In its first decision of 2018, the US Tax Court considered whether the six-year statute…
The IRS’ Complex Statute of Limitations
An IRS tax audit can be expensive and stressful. That is why is always important to check whether the IRS statute of limitations has expired for the audit. The expiration of the statute of limitations can terminate an audit.
When the IRS begins auditing a taxpayer, the statute of limitations begins either when the tax return was due, April 15, or if you filed after the due date, the date the tax return was actually filed. Typically, the IRS is only allowed to go back three years when auditing. However, an audit can go back six years if there is a substantial understatement of income. A substantial understatement is if a taxpayer has left off 25 percent or more of their gross income. When there are offshore accounts involved, the IRS can audit back to six years if a taxpayer omits more than $5,000 of foreign income.
If the IRS suspects tax fraud or a tax return was never filed there is no limit to how far back the IRS is allowed to go. Other ways the statute of limitations does not run is if a taxpayer does not sign their return or if they alter the “penalties of perjury” language at the bottom of the return.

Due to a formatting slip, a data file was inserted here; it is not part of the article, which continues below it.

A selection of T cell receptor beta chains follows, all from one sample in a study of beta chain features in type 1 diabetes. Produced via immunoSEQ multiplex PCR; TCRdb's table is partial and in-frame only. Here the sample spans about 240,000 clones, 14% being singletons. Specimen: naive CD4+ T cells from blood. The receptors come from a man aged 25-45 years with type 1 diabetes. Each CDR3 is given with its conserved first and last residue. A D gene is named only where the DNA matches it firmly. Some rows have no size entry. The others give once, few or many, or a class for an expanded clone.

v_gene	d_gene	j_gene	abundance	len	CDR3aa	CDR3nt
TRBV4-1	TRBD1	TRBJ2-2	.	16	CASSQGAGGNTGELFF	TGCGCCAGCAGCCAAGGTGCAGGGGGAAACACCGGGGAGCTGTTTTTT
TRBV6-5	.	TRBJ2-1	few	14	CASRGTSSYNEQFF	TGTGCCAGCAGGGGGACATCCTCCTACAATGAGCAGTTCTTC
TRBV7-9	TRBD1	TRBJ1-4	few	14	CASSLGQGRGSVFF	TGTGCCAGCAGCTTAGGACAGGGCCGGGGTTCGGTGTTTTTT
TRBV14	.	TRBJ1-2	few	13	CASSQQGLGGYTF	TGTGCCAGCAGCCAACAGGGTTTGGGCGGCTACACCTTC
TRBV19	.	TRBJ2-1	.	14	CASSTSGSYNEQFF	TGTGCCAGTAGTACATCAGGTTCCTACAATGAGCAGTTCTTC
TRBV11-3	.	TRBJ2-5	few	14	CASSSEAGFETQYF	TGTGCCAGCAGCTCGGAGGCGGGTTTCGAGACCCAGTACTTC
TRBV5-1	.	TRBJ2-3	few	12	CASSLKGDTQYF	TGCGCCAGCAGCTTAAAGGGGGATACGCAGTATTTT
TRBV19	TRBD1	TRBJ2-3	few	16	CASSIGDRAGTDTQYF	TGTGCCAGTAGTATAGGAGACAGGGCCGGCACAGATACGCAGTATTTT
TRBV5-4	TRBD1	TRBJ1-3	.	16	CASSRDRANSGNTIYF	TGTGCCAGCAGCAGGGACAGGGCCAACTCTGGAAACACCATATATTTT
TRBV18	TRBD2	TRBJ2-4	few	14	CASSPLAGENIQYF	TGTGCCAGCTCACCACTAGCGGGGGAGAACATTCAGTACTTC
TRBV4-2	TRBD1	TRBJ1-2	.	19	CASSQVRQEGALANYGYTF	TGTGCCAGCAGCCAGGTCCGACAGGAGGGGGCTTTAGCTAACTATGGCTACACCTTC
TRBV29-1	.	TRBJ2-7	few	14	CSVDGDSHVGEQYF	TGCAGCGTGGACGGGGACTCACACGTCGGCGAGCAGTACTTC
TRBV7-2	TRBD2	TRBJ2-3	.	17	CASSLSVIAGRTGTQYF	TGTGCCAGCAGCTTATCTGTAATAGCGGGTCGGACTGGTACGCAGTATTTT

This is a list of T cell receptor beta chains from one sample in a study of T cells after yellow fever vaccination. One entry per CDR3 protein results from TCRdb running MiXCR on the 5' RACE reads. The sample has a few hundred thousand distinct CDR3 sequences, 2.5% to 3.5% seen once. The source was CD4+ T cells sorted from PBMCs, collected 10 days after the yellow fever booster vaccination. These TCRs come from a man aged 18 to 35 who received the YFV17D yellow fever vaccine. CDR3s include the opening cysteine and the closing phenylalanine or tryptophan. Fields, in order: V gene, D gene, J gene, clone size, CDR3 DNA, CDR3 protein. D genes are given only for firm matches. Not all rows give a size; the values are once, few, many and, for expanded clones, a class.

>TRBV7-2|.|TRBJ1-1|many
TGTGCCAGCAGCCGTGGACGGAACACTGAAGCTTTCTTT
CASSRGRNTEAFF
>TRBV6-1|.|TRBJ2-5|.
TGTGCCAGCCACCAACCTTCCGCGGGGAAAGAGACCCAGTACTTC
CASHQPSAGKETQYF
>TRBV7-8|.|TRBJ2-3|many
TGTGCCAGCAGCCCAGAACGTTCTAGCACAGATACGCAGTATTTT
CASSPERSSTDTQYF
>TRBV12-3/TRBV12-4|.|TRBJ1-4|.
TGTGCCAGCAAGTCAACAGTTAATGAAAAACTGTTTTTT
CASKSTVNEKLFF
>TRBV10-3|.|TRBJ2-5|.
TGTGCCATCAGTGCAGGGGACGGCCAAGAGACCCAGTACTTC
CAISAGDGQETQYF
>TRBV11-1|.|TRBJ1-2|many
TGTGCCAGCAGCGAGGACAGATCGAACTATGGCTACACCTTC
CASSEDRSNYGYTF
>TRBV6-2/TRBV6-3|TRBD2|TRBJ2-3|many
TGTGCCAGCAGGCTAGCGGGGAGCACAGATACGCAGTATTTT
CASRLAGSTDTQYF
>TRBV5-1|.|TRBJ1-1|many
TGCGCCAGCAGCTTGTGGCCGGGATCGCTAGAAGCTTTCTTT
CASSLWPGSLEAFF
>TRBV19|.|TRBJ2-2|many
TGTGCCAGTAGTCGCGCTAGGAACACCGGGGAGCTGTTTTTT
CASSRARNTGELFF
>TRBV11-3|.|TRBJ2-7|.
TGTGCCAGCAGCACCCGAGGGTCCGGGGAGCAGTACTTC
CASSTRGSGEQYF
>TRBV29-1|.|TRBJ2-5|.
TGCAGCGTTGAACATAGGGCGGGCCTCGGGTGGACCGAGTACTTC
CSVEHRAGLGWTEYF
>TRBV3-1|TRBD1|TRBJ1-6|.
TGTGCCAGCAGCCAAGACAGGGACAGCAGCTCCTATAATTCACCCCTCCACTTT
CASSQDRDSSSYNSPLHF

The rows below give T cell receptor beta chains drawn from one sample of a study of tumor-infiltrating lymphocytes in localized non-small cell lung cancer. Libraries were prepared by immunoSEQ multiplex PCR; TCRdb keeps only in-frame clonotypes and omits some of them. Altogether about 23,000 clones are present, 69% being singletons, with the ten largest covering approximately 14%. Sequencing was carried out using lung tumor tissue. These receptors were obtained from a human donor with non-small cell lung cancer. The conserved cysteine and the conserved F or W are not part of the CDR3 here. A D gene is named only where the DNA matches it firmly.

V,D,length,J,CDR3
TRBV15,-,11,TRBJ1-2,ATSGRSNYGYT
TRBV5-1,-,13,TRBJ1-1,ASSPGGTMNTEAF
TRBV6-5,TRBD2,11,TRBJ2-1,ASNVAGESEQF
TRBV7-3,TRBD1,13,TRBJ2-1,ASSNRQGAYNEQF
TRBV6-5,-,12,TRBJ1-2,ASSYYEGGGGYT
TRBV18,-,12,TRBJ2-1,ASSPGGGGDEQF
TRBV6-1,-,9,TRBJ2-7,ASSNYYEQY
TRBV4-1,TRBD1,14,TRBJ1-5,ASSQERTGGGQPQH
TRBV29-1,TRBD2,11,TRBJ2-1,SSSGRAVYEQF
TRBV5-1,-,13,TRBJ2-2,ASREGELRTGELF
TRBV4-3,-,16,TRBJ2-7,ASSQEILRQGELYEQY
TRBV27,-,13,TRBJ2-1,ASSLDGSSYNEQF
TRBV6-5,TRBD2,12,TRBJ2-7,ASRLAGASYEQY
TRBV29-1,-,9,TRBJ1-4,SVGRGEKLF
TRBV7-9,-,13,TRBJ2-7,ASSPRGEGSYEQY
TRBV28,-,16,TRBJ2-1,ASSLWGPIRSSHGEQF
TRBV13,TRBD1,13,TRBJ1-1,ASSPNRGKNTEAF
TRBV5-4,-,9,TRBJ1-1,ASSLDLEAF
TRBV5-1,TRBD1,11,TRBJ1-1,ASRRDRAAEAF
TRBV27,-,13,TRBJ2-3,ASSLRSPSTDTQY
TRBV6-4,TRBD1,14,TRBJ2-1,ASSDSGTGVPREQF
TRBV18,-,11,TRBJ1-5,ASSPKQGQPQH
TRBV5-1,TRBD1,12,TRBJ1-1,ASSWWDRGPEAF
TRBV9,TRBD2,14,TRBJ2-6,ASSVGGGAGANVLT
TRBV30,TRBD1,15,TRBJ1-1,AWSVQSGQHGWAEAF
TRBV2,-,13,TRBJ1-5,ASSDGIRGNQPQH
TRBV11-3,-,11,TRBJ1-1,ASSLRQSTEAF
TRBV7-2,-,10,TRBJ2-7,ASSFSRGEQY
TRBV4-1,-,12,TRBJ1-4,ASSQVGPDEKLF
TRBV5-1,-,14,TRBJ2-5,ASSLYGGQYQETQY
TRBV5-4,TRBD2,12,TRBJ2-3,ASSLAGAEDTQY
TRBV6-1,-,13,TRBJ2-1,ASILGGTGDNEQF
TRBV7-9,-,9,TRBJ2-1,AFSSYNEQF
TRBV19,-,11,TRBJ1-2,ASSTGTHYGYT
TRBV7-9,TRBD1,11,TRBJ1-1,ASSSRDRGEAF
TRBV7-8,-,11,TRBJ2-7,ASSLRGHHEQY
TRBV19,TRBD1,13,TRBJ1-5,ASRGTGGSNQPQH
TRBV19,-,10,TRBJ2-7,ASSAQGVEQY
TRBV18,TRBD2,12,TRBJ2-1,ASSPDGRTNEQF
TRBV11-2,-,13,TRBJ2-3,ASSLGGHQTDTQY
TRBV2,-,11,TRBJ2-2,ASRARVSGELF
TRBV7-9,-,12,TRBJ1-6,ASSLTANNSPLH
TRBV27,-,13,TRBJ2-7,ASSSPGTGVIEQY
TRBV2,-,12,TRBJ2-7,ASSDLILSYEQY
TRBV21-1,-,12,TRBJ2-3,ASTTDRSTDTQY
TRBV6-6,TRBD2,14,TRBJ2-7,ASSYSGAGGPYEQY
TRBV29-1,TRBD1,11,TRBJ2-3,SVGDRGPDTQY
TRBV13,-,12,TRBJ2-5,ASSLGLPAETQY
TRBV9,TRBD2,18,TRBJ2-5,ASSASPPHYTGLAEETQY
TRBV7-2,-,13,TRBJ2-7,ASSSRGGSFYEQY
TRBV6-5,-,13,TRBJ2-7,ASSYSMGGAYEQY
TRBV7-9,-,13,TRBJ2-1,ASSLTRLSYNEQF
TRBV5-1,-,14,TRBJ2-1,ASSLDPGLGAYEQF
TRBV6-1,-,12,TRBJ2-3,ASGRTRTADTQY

For tax collection, the statute of limitations is known as the CSED. CSED is an IRS abbreviation for Collection Statute Expiration Date as it appears in IRS computer taxpayer account records, which tells IRS collections officers what the IRS system has calculated as the statute of limitations for tax collection. The general rule is that the IRS must collect taxes within 10 years of the date of assessment. The assessment date is the date of the filing of the return or the date tax liabilities are entered as assessments in the IRS’s records (for example, in case of a tax audit).
Although the computer’s CSED date is sometimes inaccurate, it is still generally relied on by IRS employees in practice. When the IRS is prevented from collecting by law, time is added to extend the IRS’s statute of limitations period to collect. Some common actions extending the IRS’s time to collect include Requests for IRS Installment Agreement or Payment Plan, requesting an Offer in Compromise, requesting a Collection Due Process Hearing, or filing Bankruptcy.
In all cases, we strategically check whether the IRS statute of limitations has expired for the audit or tax collection. The expiration of the statute of limitations, which is complex to calculate in some cases, can often terminate an audit or collection activity.
Taxpayers who are undergoing an audit or tax collection defense should contact Patel Law Offices. Over the years, our office has successfully assisted numerous taxpayers regarding their tax compliance issues.
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